Protection from sun – Use clothespins to hang a towel or blanket over an umbrella or overhang to keep the sun from shining in your eyes.
Finger protector – If you don’t have a long lighter or matches, use a clothespin to hold a shorter match to light the grill.
Tablecloth holder – Keep a tablecloth in place and prevent the wind from blowing it away by clipping it to the edge of the picnic table with clothespins.
More Clothespin Hacks
There are so many things you’ll discover that clothespins can do you’ll wonder how you ever got along without them. Drop a few clothespins into your toolbox, your desk drawer, and your suitcase for those times when they might come in handy.
Here are even more uses I’ve found for clothespins:
Thumb protector – When you have to hammer a nail, use a clothespin to help get you started. This will keep your thumb out of the way, so if the hammer slips, you’ll be just fine.
Paperwork organizer – Using a Sharpie, label each clothespin with what you plan to clip before you place it in your “in” basket. Some of the labels might be “paid bills,” “unpaid bills,” and “to be filed.” You can also color code them by covering them with paint.
Wire separator – Label the clothespins with the types of wires you’re storing or securing and clip them near the plug so you’ll know which goes to each device or appliance.
Card hanger – Clip clothespins to a piece of rope and hang in doorways or across the mantle. This makes it easy to hang your birthday and holiday cards.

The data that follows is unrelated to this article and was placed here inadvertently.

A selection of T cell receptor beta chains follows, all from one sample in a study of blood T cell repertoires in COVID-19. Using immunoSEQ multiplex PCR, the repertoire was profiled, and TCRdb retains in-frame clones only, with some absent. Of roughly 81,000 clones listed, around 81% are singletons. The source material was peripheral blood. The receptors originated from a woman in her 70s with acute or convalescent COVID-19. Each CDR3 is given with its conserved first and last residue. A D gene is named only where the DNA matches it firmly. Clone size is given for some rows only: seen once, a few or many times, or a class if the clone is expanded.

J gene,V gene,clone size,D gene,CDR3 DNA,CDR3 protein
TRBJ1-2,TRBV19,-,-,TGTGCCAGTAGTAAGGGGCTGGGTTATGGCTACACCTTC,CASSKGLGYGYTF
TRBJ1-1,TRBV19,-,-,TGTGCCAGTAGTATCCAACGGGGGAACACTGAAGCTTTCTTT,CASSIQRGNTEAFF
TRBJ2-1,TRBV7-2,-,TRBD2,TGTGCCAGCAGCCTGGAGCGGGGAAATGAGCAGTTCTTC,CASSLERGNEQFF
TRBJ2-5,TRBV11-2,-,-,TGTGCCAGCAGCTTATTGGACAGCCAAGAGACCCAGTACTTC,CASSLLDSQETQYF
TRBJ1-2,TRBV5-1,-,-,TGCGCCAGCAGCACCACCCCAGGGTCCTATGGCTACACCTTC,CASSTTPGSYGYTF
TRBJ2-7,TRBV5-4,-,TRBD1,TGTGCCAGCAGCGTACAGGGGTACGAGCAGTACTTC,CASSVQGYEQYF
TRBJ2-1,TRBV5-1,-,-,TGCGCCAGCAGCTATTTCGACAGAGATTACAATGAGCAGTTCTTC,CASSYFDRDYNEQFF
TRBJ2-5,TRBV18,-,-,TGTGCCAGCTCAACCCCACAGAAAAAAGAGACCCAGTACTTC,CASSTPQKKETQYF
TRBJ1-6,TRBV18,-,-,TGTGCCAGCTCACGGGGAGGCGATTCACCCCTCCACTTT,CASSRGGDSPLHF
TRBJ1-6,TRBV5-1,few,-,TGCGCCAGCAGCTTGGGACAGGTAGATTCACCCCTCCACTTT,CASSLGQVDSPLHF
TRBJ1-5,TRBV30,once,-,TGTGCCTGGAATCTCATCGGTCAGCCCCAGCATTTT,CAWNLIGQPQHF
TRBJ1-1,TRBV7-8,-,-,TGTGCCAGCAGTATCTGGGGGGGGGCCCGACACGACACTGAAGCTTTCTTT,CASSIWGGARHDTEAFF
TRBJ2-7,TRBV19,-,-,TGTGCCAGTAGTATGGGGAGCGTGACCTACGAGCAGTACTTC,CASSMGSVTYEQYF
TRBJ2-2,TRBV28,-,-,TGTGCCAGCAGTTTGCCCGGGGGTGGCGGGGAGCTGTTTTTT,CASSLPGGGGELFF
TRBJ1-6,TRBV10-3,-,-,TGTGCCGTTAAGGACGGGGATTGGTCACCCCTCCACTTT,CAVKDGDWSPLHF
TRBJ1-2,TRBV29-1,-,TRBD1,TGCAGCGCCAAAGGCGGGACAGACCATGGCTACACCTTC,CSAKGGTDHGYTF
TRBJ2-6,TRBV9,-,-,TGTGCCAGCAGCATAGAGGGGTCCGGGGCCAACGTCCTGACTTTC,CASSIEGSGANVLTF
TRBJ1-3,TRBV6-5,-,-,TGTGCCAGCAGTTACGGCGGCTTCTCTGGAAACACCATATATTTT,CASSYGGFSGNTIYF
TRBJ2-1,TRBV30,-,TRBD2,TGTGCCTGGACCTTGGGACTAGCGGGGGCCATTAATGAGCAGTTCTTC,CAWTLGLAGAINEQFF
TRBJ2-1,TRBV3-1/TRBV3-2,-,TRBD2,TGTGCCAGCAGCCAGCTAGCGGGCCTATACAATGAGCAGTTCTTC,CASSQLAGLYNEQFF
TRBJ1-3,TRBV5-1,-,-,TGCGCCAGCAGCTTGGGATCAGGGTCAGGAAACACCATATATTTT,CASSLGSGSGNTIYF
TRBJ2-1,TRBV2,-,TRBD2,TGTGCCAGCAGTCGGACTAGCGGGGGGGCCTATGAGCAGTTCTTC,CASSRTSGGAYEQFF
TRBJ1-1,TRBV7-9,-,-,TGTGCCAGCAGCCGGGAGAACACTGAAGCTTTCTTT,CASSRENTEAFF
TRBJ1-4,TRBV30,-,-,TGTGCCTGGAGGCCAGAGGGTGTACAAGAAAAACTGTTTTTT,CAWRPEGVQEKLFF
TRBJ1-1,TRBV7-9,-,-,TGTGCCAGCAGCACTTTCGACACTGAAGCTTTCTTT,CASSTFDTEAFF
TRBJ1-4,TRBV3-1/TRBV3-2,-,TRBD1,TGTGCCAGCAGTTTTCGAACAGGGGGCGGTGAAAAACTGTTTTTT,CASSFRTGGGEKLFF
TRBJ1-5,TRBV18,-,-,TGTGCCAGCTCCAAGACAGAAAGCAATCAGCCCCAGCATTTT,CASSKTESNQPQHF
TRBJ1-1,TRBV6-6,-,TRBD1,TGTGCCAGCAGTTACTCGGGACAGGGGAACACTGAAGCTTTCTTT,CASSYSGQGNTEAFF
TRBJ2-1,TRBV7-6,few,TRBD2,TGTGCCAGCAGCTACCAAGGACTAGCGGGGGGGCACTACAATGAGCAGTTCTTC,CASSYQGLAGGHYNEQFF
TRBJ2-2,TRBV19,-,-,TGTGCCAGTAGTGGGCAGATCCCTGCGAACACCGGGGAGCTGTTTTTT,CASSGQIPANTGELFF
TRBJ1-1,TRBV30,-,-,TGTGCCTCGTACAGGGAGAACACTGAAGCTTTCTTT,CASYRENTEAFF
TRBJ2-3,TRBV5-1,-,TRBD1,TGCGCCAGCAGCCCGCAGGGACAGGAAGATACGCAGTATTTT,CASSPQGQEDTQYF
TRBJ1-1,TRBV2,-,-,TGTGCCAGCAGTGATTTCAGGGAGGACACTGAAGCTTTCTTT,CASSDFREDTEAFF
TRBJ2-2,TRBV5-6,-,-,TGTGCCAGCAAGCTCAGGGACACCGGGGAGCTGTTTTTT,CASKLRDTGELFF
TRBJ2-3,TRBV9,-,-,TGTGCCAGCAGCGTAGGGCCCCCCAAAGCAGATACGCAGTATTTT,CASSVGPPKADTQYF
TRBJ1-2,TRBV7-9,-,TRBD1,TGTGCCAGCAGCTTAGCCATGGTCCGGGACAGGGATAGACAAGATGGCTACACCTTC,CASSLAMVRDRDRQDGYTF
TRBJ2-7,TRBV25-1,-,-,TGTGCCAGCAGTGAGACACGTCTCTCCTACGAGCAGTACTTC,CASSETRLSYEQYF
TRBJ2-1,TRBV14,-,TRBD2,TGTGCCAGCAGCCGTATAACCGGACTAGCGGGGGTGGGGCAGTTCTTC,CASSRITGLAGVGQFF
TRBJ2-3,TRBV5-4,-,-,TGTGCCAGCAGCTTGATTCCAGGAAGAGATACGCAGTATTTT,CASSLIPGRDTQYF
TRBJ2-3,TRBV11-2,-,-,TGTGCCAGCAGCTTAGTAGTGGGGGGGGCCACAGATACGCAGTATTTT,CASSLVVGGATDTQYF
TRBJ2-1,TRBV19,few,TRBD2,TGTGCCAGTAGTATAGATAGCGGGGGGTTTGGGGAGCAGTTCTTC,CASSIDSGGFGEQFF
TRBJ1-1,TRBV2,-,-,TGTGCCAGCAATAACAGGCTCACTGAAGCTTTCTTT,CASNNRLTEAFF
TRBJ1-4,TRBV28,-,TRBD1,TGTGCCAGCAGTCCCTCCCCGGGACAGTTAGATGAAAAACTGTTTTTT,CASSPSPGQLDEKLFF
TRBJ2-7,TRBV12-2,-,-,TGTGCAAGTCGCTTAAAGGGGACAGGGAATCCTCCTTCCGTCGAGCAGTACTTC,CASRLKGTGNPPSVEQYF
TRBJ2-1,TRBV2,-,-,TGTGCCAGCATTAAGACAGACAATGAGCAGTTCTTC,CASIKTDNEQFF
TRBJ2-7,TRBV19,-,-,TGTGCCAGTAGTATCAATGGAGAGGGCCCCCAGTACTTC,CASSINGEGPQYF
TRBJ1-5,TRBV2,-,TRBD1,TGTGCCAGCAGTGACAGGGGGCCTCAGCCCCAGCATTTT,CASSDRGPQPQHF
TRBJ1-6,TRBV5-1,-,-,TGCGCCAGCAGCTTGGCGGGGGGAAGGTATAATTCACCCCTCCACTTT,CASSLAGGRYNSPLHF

Bookmark – If you don’t have a bookmark, don’t bend the pages. Instead, use a clothespin to hold your place.
Crafts – Create fun kids’ crafts using clothespins. Also, a clothespin makes an excellent clamp to hold your craft items together while the glue dries.
Note clip – Clip a reminder note to a folder, placemat, car visor or any other flat item.
Genius Hacks for Using Clothespins
You’ll be amazed by all the uses you’ll find for wooden clothespins. Keep a pack in each room of the house, and reach for them when you need to clamp anything. Although they’re super inexpensive, you’ll find them useful in a variety of ways.
Frequently Asked Questions About Clothespins
Clothespins have been around for many years. People have taken them for granted, yet they are such helpful little workhorses.
What Are Clothespins Made Of?
Originally, clothespins were made of wood and connected by a thin piece of wire. Now you can also find them made of other materials, such as plastic or resin.
How Long and Wide is a Typical Wooden Clothespin?
The standard size of a clothespin is 3-1/2 inches long by 3/8 inches wide.
Where Can You Find Clothespins?
You can find clothespins in most discount stores, such as Walmart or Target. Many dollar stores also carry them.
Who Invented the Clothespin?
The first patent of the clothespin similar to the one we currently have went to a Vermont inventor named David Smith, in 1853.
As a young girl, I loved helping my grandma hang clothes and sheets on the clothesline. We wore aprons with large pockets that held the clothespins.
Not only was it a cathartic experience everything had a fresh smell from the sun and gentle breeze. That probably wouldn’t be the case where we live now because there are so many cars and other city smells. Automobile fumes don’t have quite the same appeal as the country air where my grandparents lived in Mississippi.
One of the things I like to do is find solutions to time issues. If you’d like to save time in the kitchen, here’s something that should help: 10 Quick and Easy Cooking Hacks.